Ritah and a young man found me at the bus with Peter, a young security guard I’d struck up with. Ritah and the young man took charge of the other bags and I retained the laptop case that I had around my neck. Peter went his way after a bit and I followed behind Ritah. However, I’m big and awkward and a little separation occurred- very likely deliberately generated by people in the mob scene.
Suddenly, there was a big guy blocking my path- clearly deliberately so. I hestitated, prepared defensive and barged by him. I knew it was trouble and my passport coming flying back to me from the crowd confirmed. It. My camera- in the small bag on my right hip- was gone. Along with the critical pictures and video, taken to take back to Jetpay and to document the sorry condition of textbooks. The pictures and video taken were worth far more than the camera.
I was hit by a standard 3-person team; a blocker (and obvious enforcer), a pickpocket and a ‘bag man’ who instantly takes charge of whatever gets taken, in case the pickpocket gets pegged. Ritah took charge, got me and the baggage to a safe spot among the taxis and vendors, called in reinforcements (Esther Gray; so glad to meet her!) and set to work. Within the hour, she had informed the police, who actually knew the names of the three person team, who were taken into custody shortly thereafter. They confessed to taking the passport, but claimed not to have the camera. Ritah said to let her work the issue on the angle of paying a reward for the camera as a trap to the men and it is apparent she a good part of Saturday doing just that while Winnie and I went to graduation. By evening, she had the camera (with the chip) and the three were in prison.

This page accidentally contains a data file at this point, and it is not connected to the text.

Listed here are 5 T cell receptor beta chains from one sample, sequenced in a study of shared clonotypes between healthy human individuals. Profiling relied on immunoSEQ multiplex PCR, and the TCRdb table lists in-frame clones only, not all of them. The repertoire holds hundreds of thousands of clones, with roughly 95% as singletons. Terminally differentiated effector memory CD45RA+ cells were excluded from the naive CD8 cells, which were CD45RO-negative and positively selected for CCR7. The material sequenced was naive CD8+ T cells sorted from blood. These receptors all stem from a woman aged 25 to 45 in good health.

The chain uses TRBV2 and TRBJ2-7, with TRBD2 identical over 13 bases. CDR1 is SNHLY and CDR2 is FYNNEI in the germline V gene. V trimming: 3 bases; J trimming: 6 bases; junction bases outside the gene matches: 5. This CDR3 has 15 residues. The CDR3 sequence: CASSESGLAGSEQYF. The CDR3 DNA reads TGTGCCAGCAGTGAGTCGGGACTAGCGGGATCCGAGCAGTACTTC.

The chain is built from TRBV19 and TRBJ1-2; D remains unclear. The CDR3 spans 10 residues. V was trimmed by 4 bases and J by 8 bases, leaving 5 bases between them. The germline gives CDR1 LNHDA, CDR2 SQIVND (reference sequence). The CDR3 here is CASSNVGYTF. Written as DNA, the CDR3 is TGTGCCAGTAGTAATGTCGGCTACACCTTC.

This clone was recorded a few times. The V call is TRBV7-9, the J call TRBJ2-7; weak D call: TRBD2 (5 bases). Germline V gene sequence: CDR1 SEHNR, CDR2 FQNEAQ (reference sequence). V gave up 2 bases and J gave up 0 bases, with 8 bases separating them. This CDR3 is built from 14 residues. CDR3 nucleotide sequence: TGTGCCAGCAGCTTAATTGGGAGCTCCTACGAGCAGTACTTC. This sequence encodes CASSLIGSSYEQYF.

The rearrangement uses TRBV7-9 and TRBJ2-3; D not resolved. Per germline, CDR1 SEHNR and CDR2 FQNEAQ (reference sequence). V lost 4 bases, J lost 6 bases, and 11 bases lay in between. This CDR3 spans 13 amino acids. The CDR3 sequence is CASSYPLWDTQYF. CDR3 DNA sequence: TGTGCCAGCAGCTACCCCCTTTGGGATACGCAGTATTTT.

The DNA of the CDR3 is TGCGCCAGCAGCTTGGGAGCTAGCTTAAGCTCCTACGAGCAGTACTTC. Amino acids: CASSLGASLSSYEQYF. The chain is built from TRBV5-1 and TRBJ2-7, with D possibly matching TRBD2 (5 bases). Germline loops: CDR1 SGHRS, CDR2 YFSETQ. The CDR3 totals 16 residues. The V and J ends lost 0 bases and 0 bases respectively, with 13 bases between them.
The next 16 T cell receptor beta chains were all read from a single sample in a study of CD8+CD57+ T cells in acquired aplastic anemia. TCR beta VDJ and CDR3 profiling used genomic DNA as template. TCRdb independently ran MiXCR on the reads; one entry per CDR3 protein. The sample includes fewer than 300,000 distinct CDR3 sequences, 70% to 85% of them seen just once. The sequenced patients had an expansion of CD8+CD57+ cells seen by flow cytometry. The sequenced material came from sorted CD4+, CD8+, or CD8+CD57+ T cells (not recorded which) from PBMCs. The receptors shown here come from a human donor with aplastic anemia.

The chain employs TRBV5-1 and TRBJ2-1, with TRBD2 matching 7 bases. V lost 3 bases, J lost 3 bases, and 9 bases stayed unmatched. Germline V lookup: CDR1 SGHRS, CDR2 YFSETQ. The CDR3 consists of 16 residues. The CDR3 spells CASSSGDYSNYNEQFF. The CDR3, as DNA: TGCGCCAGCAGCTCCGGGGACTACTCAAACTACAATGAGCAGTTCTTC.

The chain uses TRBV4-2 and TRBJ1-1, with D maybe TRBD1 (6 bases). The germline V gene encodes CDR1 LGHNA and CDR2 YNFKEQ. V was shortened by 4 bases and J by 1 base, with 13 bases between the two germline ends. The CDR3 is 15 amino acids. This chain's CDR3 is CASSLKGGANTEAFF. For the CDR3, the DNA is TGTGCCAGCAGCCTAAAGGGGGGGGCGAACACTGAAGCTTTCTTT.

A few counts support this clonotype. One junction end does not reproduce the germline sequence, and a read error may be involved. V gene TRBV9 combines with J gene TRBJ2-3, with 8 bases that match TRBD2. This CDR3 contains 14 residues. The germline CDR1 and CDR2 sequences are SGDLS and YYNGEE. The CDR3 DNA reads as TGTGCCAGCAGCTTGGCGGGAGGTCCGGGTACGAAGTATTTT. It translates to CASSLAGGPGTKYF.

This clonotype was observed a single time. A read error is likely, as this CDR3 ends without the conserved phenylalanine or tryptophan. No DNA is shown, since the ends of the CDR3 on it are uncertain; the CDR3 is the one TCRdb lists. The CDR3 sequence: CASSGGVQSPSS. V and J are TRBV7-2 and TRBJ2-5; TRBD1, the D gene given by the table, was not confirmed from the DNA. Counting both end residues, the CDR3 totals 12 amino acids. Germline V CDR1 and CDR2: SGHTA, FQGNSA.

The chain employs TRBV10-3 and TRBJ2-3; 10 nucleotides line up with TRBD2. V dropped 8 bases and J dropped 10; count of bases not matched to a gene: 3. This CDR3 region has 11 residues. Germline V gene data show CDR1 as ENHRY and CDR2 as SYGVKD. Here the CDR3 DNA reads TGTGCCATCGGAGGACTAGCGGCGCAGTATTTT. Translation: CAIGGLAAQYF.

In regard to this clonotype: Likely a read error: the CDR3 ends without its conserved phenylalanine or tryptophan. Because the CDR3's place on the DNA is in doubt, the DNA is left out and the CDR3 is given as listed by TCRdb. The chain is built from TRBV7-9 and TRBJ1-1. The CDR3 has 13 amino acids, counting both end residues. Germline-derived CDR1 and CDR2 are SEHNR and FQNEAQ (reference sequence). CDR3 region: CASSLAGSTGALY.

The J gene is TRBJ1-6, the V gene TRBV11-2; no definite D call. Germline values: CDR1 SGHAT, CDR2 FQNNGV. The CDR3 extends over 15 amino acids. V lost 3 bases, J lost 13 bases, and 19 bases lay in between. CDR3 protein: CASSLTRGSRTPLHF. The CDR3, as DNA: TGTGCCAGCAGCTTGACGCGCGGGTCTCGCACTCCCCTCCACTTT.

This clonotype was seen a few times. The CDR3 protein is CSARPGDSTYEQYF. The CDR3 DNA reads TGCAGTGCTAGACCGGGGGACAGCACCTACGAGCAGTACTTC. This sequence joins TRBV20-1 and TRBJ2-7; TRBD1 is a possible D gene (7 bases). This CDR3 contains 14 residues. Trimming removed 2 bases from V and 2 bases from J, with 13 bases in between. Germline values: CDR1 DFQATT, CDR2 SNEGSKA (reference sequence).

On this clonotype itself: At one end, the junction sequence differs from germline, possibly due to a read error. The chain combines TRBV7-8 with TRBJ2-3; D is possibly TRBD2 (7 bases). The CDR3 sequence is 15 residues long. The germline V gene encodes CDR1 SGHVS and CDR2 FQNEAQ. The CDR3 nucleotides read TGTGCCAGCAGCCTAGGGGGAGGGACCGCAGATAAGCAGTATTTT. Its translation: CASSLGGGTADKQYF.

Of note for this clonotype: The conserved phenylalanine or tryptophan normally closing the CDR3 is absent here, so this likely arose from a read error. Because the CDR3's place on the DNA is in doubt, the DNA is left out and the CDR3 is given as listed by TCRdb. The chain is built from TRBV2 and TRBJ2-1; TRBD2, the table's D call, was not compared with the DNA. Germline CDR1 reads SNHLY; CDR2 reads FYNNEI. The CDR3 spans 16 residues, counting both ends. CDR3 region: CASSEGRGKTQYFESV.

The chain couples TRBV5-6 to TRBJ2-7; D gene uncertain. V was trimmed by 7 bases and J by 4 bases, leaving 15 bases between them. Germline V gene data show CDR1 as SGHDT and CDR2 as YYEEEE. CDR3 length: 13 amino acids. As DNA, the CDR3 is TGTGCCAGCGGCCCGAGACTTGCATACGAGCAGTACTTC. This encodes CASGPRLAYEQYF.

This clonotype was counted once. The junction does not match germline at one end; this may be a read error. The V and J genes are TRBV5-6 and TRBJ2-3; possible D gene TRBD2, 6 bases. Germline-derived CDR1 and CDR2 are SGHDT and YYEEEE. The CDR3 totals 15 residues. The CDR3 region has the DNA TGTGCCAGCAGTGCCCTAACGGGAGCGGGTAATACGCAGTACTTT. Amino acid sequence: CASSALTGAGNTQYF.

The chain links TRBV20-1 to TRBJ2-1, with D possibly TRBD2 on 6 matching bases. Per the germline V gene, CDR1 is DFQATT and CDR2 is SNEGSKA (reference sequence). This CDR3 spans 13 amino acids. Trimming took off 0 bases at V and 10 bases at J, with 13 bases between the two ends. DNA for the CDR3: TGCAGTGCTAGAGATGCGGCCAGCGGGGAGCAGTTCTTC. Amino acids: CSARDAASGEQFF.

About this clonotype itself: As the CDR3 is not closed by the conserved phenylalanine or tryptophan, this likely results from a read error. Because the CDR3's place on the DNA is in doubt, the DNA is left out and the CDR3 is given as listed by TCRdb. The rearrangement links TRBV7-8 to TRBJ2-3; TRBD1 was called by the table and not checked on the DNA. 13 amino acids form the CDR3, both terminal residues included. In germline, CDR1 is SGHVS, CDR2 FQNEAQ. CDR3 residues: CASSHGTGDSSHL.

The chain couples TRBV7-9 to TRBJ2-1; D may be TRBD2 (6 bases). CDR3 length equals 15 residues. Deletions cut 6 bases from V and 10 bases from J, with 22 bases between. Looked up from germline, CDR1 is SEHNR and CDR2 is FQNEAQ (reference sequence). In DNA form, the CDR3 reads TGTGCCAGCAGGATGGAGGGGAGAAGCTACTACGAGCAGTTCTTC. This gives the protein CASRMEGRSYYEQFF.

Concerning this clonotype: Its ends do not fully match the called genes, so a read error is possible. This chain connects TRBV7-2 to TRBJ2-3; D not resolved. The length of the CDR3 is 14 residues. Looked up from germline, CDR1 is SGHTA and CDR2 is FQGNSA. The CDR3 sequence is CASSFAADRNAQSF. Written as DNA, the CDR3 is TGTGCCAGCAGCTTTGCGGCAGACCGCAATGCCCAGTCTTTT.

This whole incident was a lesson: that we Americans are not always the most observant and lack common ‘street-‘ sense, that big city criminal patters are the same worldwide (we have such three-parson teams in this country), and the one thing unique in this case: the incredible promise of this place, primarily due to phenomenally wonderful people here, from the street vendors who ‘baby-sat’ the Mzungu, to the drivers and police who helped locate the thieves, and- most of all- Ritah Nyamwiza, my resourceful, intelligent, articulate savior who I cannot possibly thank adequately for her efforts. If my son were to find a young lady that was 1% the total package that Ritah is, I’d be proud to call her daughter-in-law.
Visitor’s Village and Host Emmanuel July 25, 2007Posted by Mike O in people, places.
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Emmanuel’s bed and breakfast is called Visitor’s Village and will always be my preferred residence in Kampala. I won’t always have the resources to stay there; while not overly pricey, it requires transport to get to the office and/or the Kiwanga orphanage. When Kiwanga gets it’s visitor’s rooms squared away, that will be my normal home to save money.